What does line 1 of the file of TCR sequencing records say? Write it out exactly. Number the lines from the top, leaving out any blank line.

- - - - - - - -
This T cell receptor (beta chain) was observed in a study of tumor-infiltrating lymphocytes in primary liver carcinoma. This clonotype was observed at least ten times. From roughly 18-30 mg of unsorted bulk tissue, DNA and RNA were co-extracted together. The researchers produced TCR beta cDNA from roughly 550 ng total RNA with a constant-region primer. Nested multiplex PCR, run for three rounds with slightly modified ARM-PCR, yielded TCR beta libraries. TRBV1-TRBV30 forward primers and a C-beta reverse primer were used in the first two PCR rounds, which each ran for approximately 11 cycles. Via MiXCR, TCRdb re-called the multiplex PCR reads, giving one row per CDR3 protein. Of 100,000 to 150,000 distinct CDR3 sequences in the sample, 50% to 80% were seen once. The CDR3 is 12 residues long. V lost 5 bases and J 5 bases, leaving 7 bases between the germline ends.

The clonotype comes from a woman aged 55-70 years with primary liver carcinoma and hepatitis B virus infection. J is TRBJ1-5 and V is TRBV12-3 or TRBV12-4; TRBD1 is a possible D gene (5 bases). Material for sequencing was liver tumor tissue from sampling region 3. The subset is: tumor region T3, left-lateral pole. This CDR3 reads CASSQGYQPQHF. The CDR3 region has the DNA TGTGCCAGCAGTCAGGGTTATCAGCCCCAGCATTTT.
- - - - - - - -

This T cell receptor (beta chain) was observed in a study of tumor-infiltrating lymphocytes in primary liver carcinoma. This clonotype was observed at least ten times. From roughly 18-30 mg of unsorted bulk tissue, DNA and RNA were co-extracted together. The researchers produced TCR beta cDNA from roughly 550 ng total RNA with a constant-region primer. Nested multiplex PCR, run for three rounds with slightly modified ARM-PCR, yielded TCR beta libraries. TRBV1-TRBV30 forward primers and a C-beta reverse primer were used in the first two PCR rounds, which each ran for approximately 11 cycles. Via MiXCR, TCRdb re-called the multiplex PCR reads, giving one row per CDR3 protein. Of 100,000 to 150,000 distinct CDR3 sequences in the sample, 50% to 80% were seen once. The CDR3 is 12 residues long. V lost 5 bases and J 5 bases, leaving 7 bases between the germline ends.